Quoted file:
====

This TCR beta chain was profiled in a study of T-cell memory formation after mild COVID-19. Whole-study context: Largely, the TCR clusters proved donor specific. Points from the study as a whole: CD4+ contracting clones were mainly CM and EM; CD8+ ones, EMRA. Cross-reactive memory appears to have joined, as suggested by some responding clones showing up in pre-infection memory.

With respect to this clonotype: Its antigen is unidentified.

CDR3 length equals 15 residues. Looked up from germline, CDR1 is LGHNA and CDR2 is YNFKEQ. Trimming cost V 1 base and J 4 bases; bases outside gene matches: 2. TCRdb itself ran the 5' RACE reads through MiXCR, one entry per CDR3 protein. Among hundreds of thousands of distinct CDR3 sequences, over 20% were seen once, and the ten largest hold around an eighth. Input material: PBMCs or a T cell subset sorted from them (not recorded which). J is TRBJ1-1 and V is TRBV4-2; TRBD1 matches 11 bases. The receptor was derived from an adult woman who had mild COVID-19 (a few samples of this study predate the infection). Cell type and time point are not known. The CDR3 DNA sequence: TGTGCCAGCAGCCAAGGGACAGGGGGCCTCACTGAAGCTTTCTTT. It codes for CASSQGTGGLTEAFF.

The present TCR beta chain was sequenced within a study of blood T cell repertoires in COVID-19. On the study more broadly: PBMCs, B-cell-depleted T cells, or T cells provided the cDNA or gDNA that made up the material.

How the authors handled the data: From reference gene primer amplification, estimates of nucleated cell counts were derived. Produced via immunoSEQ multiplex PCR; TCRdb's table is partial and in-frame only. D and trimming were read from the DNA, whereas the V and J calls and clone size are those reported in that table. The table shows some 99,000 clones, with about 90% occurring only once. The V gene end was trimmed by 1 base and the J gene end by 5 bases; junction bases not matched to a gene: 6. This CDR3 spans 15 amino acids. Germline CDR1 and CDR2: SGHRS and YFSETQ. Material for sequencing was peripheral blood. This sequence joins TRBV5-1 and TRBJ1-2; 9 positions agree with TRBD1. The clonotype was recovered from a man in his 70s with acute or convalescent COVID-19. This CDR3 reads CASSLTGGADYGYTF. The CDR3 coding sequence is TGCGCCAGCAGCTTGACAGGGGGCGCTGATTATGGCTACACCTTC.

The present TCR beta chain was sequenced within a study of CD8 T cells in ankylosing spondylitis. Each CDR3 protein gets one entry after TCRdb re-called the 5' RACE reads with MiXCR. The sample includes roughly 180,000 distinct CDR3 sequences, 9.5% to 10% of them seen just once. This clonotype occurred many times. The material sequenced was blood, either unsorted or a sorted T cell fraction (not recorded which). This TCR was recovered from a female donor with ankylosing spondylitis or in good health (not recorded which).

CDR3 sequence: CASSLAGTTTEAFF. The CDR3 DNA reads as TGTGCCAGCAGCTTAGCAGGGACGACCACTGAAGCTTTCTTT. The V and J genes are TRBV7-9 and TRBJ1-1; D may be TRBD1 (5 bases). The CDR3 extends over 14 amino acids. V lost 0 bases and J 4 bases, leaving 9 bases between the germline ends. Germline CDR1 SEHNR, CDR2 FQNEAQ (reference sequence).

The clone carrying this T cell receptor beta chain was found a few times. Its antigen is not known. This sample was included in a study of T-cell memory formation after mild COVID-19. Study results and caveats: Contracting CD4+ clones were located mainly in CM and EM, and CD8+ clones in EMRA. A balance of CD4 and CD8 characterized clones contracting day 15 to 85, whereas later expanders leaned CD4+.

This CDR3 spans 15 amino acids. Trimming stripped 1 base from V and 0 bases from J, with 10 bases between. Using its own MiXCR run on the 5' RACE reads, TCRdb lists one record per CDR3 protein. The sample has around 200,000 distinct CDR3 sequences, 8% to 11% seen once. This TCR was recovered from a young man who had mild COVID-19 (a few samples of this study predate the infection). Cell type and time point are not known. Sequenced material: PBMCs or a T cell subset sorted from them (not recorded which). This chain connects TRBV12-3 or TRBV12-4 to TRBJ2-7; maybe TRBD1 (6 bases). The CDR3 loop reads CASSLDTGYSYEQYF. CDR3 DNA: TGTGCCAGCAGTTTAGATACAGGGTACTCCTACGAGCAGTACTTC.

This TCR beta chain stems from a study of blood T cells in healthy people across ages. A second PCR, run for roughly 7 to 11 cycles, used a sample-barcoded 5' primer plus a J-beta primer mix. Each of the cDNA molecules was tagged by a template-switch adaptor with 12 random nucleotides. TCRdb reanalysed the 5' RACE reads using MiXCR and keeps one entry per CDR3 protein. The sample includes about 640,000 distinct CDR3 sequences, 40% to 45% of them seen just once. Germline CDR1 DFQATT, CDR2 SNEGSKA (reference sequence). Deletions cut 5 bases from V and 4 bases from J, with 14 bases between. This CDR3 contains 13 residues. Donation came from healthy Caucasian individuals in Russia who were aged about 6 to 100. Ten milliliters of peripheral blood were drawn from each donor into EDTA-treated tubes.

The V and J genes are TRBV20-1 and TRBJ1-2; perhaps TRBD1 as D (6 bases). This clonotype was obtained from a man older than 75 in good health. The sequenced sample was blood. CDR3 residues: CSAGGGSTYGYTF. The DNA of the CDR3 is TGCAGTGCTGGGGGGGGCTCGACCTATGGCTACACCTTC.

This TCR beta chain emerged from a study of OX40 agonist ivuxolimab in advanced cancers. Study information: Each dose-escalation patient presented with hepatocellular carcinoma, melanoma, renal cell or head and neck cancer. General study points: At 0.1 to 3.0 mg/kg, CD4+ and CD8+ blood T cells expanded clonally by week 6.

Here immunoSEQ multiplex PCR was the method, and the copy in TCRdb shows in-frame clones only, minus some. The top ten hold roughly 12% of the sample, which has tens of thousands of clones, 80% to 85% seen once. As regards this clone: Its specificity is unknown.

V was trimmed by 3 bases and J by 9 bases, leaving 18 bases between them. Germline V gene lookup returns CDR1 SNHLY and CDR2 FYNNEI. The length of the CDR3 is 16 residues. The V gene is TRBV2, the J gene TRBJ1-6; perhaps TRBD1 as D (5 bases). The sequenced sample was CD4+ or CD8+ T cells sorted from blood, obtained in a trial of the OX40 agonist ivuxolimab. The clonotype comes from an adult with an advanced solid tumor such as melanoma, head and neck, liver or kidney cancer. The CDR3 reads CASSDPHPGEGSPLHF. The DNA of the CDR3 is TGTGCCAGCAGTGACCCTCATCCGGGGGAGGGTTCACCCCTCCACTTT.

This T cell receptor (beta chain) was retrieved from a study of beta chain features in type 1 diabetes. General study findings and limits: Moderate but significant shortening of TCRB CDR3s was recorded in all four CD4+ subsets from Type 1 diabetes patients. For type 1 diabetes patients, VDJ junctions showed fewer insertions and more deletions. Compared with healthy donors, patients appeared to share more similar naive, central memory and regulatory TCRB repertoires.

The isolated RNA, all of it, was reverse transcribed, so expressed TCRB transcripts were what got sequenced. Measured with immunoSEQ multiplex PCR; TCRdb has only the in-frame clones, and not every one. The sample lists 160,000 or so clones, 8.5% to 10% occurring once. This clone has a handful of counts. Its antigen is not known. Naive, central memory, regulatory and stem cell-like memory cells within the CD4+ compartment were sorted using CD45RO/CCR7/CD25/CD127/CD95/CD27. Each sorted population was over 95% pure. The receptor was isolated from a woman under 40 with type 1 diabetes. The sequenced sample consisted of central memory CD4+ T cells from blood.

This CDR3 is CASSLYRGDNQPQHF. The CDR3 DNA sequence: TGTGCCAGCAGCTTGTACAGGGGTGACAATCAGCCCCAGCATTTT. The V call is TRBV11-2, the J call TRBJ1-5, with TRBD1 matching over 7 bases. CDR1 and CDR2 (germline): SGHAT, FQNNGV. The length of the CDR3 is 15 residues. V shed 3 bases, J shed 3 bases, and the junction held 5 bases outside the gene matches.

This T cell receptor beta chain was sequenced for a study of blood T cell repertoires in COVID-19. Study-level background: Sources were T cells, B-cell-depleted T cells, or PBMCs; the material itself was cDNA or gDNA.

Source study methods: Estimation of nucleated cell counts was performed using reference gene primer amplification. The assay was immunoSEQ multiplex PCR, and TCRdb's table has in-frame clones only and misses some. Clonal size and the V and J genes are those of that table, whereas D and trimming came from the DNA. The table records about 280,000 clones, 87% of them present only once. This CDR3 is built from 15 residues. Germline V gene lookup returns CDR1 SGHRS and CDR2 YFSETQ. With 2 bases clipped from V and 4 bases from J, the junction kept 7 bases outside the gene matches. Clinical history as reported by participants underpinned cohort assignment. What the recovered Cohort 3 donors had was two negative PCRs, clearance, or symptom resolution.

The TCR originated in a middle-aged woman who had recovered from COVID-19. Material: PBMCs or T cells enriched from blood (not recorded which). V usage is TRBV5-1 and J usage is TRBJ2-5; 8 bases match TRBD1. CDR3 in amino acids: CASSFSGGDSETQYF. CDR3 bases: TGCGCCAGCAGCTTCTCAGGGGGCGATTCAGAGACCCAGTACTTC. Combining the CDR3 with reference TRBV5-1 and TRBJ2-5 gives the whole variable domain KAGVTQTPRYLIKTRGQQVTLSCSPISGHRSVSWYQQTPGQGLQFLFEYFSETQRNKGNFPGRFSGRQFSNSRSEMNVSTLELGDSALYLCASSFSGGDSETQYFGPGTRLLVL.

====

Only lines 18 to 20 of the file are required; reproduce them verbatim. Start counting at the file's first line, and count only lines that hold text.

This T cell receptor beta chain was sequenced for a study of blood T cell repertoires in COVID-19. Study-level background: Sources were T cells, B-cell-depleted T cells, or PBMCs; the material itself was cDNA or gDNA.

Source study methods: Estimation of nucleated cell counts was performed using reference gene primer amplification. The assay was immunoSEQ multiplex PCR, and TCRdb's table has in-frame clones only and misses some. Clonal size and the V and J genes are those of that table, whereas D and trimming came from the DNA. The table records about 280,000 clones, 87% of them present only once. This CDR3 is built from 15 residues. Germline V gene lookup returns CDR1 SGHRS and CDR2 YFSETQ. With 2 bases clipped from V and 4 bases from J, the junction kept 7 bases outside the gene matches. Clinical history as reported by participants underpinned cohort assignment. What the recovered Cohort 3 donors had was two negative PCRs, clearance, or symptom resolution.

The TCR originated in a middle-aged woman who had recovered from COVID-19. Material: PBMCs or T cells enriched from blood (not recorded which). V usage is TRBV5-1 and J usage is TRBJ2-5; 8 bases match TRBD1. CDR3 in amino acids: CASSFSGGDSETQYF. CDR3 bases: TGCGCCAGCAGCTTCTCAGGGGGCGATTCAGAGACCCAGTACTTC. Combining the CDR3 with reference TRBV5-1 and TRBJ2-5 gives the whole variable domain KAGVTQTPRYLIKTRGQQVTLSCSPISGHRSVSWYQQTPGQGLQFLFEYFSETQRNKGNFPGRFSGRQFSNSRSEMNVSTLELGDSALYLCASSFSGGDSETQYFGPGTRLLVL.